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The Intensive Settlement Panel


What happens if your New Jersey divorce case cannot be settled through conventional means?

What if 4-way conferences, the Early Settlement Panel, and conferences with the judge have all failed to yield a settlement?

In Monmouth County, over the past 15 years we have developed an "Intensive Settlement Program" or an "Intensive Settlement Panel" (ie. the "ISP").

Whereas the Early Settlement Panel lasts generally for under an hour, the ISP is basically an all day long Early Settlement Panel conducted by one instead of two panelists.

The ISP is an event that occurs once a year, usually in the spring.

The presiding judge of the Family Court takes a look at all of the difficult cases that are still pending, tries to figure out which of those cases probably needs a trial, and which of those cases really might benefit by having the parties spending the day at the County Courthouse with a good, neutral volunteer lawyer.

Then he will have the parties come to Court and ask this neutral person to give a totally non-binding recommendation as to how he thinks that the case should settle.

What standard does the Intensive Settlement Panel member use to determine how this case probably should settle?

The ISP panelist will balance your position against the position of your spouse, and he will, metaphorically speaking, try to "get into the head" of the Judge in your case. He will try to figure out if testimony came in at a trial before this particular judge, and if the wife testifies to all the things that she has been saying, and if the husband said all the things that he has been saying, and if all that testimony came in, if there was cross-examination, if the issue was fully vetted, what would this particular judge most likely do? What decision would she likely make at the end of the case?

If the ISP panelist that day can get a handle on his knowledge of how this judge usually makes decisions, and if this person can couple his knowledge of how this judge usually makes these types of decision with the particular facts of your case, then this panelist is in a very special, very unique position to say to us, "Look, here's what I think will happen if this particular judge hears all the facts of your case and, here's what I think is likely that the judge would come up with as a decision."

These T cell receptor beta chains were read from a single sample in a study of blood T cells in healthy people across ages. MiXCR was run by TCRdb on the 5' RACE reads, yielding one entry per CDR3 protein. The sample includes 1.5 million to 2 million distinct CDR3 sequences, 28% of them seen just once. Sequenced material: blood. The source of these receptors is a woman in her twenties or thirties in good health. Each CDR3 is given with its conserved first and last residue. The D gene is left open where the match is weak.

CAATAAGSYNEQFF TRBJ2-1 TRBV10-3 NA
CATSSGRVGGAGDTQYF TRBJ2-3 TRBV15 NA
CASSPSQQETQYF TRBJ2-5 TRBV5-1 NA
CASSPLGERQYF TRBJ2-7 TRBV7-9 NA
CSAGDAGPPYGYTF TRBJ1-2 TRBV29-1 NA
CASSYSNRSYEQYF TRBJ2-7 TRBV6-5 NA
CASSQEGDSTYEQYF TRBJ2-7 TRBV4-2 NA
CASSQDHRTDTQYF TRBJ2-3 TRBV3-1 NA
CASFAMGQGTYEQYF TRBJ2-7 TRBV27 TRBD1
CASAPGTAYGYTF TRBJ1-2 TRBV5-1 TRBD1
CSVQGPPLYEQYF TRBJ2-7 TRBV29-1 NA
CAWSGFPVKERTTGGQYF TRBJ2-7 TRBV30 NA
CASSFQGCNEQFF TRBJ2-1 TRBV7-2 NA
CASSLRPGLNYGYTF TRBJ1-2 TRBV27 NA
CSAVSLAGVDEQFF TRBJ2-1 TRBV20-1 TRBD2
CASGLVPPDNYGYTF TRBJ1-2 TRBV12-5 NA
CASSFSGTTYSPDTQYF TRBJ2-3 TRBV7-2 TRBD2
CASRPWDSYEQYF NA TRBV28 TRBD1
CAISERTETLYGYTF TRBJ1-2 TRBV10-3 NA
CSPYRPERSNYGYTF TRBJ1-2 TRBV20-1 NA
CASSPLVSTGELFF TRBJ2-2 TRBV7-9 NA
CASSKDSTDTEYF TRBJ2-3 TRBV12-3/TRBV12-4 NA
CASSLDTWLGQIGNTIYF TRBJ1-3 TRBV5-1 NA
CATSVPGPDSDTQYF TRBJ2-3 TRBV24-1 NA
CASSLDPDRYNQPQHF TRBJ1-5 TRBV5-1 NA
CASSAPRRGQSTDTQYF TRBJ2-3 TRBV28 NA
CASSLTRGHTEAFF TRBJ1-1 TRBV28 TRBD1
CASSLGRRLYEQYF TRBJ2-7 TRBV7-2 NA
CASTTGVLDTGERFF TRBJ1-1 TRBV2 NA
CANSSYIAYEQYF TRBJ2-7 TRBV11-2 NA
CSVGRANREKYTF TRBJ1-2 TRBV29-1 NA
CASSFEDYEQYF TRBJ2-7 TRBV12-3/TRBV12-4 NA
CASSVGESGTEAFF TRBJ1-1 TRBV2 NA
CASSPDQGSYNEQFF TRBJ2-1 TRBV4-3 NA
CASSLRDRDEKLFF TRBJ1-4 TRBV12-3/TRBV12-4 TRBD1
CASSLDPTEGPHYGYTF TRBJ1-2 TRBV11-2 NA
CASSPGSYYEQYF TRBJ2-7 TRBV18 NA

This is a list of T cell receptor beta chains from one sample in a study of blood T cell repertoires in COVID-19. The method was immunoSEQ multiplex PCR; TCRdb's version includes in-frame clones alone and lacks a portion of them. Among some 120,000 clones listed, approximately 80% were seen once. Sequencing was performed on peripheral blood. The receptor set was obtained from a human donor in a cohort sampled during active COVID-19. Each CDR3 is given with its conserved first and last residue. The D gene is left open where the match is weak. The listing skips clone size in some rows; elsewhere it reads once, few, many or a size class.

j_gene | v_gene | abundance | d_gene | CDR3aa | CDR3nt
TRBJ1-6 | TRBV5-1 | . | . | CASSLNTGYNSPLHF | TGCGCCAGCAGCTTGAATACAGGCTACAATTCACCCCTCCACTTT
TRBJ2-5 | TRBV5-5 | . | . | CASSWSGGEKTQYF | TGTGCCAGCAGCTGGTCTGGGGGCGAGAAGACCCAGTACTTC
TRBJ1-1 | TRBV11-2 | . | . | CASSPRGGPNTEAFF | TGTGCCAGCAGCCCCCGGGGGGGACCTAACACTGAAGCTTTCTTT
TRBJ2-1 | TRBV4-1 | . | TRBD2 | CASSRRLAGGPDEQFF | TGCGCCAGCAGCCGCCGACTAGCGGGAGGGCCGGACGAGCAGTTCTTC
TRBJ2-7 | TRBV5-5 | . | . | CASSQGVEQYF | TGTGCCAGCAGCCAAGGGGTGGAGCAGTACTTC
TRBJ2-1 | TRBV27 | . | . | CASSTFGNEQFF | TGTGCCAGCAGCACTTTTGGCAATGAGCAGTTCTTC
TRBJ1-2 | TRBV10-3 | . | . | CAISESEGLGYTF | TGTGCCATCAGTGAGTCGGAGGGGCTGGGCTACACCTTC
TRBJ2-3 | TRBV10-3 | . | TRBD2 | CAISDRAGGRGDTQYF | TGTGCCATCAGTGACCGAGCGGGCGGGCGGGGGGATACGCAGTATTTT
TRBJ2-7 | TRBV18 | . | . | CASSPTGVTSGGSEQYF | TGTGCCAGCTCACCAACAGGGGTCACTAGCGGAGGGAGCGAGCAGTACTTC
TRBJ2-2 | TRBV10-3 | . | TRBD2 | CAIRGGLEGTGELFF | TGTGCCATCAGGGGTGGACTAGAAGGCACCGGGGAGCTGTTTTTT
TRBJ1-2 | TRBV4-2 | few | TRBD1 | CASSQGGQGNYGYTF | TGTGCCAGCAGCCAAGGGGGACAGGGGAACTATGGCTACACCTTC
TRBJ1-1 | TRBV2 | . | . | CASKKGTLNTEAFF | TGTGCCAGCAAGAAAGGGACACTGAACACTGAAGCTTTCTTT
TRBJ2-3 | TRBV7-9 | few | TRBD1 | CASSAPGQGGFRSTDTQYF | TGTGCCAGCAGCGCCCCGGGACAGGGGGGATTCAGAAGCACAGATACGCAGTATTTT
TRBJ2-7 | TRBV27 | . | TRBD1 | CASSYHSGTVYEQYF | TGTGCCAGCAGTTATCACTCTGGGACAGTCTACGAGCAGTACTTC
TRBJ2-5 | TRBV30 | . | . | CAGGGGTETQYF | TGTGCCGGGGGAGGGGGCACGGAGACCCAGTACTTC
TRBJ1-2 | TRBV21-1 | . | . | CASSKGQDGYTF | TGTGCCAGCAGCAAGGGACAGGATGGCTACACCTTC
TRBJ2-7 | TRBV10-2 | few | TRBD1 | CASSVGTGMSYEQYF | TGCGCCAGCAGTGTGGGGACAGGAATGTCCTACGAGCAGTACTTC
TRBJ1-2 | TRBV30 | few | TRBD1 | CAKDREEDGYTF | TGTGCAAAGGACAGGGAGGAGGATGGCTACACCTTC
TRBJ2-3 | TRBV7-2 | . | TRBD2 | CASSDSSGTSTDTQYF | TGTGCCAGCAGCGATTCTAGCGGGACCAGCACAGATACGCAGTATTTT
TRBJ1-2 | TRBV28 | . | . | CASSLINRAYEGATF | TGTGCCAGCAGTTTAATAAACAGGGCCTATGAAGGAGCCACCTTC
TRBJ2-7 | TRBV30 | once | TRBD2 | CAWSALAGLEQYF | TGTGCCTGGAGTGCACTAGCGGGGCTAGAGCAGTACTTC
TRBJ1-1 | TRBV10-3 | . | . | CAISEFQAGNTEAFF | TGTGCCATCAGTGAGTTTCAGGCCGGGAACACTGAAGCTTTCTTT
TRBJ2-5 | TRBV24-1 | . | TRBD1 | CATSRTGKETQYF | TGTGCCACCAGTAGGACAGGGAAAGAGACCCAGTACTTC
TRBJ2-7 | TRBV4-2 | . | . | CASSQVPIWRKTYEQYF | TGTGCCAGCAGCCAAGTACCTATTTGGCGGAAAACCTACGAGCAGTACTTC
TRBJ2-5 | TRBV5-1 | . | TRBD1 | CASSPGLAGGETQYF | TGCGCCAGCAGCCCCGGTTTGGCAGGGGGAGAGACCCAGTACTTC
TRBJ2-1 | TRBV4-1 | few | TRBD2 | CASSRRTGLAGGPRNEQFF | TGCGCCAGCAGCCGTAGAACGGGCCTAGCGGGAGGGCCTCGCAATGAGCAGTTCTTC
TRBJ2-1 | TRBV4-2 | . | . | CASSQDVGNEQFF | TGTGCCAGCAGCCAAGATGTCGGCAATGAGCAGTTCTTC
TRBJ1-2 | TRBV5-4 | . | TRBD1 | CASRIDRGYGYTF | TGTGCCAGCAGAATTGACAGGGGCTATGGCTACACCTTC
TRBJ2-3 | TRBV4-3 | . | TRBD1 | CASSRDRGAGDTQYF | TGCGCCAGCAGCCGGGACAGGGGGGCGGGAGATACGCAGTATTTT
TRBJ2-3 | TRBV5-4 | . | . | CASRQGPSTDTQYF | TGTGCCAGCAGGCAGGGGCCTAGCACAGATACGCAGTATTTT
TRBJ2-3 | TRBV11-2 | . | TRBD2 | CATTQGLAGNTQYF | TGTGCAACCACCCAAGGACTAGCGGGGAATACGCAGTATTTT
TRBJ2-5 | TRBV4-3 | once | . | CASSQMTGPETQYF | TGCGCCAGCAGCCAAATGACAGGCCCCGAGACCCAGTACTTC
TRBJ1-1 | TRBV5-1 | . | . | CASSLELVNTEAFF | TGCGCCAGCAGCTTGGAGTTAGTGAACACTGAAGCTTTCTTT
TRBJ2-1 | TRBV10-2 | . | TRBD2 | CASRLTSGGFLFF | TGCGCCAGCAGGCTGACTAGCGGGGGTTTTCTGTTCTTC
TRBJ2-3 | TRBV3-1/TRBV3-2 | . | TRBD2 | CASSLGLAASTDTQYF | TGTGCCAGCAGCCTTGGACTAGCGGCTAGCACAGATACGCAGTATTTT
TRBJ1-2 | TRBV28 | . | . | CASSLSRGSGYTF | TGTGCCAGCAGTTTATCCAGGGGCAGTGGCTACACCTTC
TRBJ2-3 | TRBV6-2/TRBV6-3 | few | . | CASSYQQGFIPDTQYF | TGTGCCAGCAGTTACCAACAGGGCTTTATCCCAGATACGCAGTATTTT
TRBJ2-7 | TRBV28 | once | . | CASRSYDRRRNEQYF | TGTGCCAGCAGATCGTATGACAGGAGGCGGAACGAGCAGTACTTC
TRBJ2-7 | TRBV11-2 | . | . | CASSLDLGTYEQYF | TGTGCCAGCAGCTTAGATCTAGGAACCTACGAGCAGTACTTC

Once we have that information from the panelist, it gives us a very useful perspective.

That information then becomes useful to you and to me and to your spouse and your spouse's lawyer.

It is very useful because it can save you quite a bit of time and money.

The first thing I have to do as your lawyer is ask myself if I agree with this person. Is what your ISP panelist saying logical to me? Does it make sense to me?

Does it square with what I know about this judge and with what I know about the law, and does it square and with what I know about how this judge usually interprets the law?

Most importantly, does it square with what my gut is telling me?

If I come to the conclusion that it doesn't, I will tell you that. "Here's what the panelist is recommending. I do not agree with her, and I do not think that you should follow this recommendation."

On the other hand, if what the Intensive Settlement Panel member has recommended makes sense to me under the circumstances, then I will recommend that you accept his recommendation and settle your case along the lines proposed by the ISP panelist.

We would then draft a Matrimonial Settlement Agreement, negotiate any necessary changes with our adversary, and ultimately proceed to an uncontested divorce hearing.



Topics: Divorce Court